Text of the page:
What services should I offer in my video marketing agency?

Okay, so now that you’ve defined what you want out of your video marketing agency, it’s time to determine what services you should actually offer clients and why.

Hold on to your “Defining Success” list (from the previous post) as it will be your guiding light.

With that, let’s get down to the nitty gritty…

What video services should you offer?

You’ve probably already got a good idea of what services you might want to offer—whether that’s motion graphics, 3D animation, live action, or live events—so I won’t bore you with the details of each.

However, I wanted to share some practical observations I’ve made regarding each of these disciplines that you might want to take into account before determining your service offering.

Motion Graphics / 2D Animation

Generally, this is the least expensive to get started and simultaneously the most flexible. You can usually work from anywhere with just a laptop.

That said, it can be really hard to find non-agency (i.e. direct) clients that exclusively want 2D animation. You might have to couple this offering with something else. In addition, it’s entirely inductive (you have to build everything in the frame from the ground up), which makes it very design heavy and labor intensive.

3D Animation

I get pretty excited about this, because frankly, I love Pixar and 3D character animation. The possibilities are endless and it is usually much less artistically restricting as 2D animation (there are some technical architectural limitations of 2D animation that can be frustrating).

However, it’s usually more expensive to get started because of the licenses for 3D modeling, animation, and render engine software. And depending on how realistic you want your renders to look, it can also be very time consuming and require larger systems for renders (usually meaning you have to be at a certain physical location to work).

Live Action

Live action is the most marketable service, in my experience, as most companies seem to think of ‘video’ in terms of ‘lights, camera, action.’ This can work to your advantage, if you can differentiate yourself from the rest of the live-action production houses.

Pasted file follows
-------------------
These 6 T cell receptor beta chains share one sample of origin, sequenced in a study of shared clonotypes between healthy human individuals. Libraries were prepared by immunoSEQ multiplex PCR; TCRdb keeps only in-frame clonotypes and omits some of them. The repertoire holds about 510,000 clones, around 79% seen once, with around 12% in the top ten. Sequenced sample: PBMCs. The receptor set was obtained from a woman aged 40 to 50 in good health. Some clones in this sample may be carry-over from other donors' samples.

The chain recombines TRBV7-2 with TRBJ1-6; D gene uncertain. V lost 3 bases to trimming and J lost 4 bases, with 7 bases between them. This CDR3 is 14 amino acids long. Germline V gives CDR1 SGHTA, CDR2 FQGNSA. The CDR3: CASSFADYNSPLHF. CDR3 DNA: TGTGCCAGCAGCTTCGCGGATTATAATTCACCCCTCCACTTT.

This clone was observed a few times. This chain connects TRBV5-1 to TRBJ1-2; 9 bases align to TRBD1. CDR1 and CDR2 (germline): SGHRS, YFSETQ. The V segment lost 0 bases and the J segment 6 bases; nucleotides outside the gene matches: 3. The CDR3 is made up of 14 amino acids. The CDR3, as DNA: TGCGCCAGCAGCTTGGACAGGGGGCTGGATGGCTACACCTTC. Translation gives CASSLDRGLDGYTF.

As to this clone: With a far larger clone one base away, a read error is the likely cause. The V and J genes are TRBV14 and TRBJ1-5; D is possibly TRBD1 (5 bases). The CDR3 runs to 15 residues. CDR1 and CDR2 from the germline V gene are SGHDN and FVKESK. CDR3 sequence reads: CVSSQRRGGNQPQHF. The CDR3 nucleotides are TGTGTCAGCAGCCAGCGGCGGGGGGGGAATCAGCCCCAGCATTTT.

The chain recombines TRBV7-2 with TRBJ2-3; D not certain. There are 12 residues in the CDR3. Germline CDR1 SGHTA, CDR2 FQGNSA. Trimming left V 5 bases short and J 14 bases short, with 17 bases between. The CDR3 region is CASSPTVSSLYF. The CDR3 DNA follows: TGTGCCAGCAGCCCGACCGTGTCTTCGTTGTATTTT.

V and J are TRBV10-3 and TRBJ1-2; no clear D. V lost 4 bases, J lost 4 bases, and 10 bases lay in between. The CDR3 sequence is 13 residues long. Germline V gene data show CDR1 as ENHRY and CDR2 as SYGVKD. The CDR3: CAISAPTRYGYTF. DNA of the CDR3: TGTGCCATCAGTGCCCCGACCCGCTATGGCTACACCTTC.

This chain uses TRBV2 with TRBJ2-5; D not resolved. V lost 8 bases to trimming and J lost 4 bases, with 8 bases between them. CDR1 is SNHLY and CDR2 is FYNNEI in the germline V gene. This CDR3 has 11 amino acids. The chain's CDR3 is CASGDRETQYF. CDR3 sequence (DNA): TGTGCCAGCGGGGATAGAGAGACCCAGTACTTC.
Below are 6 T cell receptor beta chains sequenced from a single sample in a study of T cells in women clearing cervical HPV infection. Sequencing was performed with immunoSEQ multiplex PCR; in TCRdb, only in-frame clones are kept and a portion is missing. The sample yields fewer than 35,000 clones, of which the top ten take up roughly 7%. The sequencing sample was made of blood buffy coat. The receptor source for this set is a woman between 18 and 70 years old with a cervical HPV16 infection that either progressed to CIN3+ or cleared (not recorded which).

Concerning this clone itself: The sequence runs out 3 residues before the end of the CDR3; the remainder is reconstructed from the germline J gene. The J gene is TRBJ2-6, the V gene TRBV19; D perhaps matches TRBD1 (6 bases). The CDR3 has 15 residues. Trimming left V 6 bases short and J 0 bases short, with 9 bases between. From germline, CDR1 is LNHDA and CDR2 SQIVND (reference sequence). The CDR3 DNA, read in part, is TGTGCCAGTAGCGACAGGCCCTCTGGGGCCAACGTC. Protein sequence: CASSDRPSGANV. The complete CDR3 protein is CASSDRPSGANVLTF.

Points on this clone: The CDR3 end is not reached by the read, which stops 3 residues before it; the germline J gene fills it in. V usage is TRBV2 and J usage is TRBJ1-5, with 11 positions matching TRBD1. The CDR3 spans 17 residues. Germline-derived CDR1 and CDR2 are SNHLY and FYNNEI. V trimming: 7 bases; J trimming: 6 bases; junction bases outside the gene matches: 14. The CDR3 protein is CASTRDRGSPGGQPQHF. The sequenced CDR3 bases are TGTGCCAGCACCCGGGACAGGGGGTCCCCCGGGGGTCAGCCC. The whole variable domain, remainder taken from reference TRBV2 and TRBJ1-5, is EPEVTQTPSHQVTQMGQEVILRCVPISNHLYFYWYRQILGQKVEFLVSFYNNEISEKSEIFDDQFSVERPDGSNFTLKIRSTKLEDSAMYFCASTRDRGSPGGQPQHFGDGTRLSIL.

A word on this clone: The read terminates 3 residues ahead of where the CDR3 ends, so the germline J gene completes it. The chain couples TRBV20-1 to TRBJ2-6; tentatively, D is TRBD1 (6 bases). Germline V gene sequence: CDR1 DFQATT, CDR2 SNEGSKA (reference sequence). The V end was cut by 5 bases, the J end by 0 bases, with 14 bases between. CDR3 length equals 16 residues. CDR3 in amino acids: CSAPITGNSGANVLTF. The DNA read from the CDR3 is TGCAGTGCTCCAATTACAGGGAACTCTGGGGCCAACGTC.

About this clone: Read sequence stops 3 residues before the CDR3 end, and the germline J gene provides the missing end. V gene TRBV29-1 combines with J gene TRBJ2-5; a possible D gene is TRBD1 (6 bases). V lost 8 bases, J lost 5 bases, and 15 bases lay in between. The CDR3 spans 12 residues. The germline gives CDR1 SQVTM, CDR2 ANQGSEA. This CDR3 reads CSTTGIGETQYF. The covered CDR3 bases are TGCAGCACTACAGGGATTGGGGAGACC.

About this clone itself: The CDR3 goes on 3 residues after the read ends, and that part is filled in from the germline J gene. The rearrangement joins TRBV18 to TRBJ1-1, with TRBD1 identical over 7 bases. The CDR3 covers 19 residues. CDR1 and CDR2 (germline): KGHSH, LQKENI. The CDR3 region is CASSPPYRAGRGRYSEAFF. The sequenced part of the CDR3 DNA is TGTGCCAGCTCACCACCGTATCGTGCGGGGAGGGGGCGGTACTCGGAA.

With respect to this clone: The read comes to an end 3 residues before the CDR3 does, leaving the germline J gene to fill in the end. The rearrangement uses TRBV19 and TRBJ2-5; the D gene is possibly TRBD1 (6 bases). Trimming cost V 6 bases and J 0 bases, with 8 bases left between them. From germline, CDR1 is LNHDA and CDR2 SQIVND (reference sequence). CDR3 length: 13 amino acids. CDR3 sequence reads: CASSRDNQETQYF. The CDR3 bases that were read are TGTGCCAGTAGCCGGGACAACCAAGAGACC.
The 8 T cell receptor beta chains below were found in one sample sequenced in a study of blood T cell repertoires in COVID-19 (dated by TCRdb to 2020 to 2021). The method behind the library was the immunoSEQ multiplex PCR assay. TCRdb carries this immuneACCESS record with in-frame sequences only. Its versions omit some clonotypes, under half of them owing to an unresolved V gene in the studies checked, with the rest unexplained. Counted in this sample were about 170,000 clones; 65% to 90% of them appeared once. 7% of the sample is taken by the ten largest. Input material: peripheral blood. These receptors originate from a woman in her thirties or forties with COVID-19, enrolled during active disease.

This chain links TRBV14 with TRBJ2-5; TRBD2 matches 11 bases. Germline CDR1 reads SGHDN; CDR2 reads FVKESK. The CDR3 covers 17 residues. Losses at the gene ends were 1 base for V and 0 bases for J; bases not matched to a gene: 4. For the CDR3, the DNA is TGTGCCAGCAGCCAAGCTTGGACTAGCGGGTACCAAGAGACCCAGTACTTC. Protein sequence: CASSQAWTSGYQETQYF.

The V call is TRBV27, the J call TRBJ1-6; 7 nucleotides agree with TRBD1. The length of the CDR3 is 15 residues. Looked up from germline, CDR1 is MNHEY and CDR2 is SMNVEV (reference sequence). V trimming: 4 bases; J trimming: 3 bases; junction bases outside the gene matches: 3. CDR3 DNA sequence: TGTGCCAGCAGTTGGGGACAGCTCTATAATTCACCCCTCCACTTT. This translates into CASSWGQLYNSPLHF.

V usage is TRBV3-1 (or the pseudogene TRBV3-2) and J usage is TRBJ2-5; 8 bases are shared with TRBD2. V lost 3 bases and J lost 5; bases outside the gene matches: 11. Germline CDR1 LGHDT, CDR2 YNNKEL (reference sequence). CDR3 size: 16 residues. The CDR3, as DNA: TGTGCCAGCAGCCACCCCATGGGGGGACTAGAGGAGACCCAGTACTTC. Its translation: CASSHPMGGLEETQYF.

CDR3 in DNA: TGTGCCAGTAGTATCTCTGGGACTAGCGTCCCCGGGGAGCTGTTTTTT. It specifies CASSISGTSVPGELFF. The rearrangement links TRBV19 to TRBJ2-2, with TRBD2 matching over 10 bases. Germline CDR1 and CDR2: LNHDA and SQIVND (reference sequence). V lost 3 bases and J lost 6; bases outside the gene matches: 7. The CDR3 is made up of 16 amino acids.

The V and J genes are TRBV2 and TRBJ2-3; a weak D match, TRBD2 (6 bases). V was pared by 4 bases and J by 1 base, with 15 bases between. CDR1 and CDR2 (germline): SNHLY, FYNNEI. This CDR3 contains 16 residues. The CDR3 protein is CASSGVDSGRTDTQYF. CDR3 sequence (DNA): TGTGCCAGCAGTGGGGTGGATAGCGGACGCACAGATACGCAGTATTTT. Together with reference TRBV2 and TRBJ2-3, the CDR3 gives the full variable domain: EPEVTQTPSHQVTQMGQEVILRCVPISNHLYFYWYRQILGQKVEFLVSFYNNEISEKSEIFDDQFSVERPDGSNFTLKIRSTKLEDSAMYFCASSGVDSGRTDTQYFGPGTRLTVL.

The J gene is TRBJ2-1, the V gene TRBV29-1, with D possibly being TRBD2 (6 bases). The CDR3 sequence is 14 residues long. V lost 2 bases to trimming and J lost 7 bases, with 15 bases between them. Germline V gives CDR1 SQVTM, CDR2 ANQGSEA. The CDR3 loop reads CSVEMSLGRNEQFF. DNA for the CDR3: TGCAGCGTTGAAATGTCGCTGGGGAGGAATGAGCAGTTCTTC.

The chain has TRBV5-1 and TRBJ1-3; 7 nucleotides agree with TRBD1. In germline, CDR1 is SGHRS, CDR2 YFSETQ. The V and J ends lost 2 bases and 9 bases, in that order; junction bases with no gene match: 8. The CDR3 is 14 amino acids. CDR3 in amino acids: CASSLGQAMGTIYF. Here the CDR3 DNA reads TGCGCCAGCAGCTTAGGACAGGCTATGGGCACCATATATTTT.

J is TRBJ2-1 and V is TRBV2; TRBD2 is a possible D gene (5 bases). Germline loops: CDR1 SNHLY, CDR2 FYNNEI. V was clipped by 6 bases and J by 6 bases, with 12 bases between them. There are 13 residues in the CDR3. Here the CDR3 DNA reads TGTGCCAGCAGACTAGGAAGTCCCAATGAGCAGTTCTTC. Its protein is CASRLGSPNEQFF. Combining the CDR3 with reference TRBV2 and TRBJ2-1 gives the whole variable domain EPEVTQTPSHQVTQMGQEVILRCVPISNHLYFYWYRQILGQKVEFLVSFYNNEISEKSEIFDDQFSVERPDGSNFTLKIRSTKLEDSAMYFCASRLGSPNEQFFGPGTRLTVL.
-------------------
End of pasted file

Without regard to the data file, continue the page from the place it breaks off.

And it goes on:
But you should be aware that live action can be very labor-intensive, time-consuming, and expensive. It also requires significant investment in equipment (unless you’re renting, which I recommend) and physical goods (props), not to mention talent and locations.

And because it requires you to be on-set, you really don’t have a ton of flexibility when it comes to where you work from. But sometimes that can be a good thing—many of my friends enjoy traveling for shoots, sometimes to places as far as Africa and Thailand. So if you don’t mind the long hours and having to be on set, good on ya!

Live Event

This is probably the most plug and play option—you usually configure live event shoots the same way every time. This makes the model more scaleable as it is easier to train employees how to execute a shoot without you.

However, it can also be quite stressful. Because it is live, there’s no yelling “Cut! We missed the dunk tank shot, can we get the presenter dried off and do it from the top?” Any technical issue is magnified. If a camera goes out, you’re screwed unless you have a backup. If the audio is corrupted or garbled, you’ve got to make it right. If your computer dies in the middle of the live stream… you get the picture.

So why are you telling me this?

It’s really easy to get excited about video and not to count the costs.

You probably already know what type of video services you enjoy, are competent in, and would like to offer in your video marketing agency. But before you decide for certain, make sure you have crystal clarity about what’s involved (good and bad). You need to make this decision with eyes wide open.

Here’s where the “Defining Success” list you developed in the last post comes in handy.

Cross-reference your list of “wants” and “don’t wants” with what you know about the different types of media you could offer.

Does one service seem to fit the best? Do none of them fit? (In that case, perhaps you should offer something other than video?) Are there elements of one that might require you to find assistance to provide that service to clients? Is having a bigger team in line with your wants?

Ultimately, you should be getting a better vision for what your business might involve (employees, location, overhead, etc.). It should also give you confidence in your service offering, enabling you to anticipate and withstand the challenges associated with that service.

Up next: finding clients.

I hope this was a somewhat helpful overview of different video services. Stay tuned for the next post in the series on finding epic clients!

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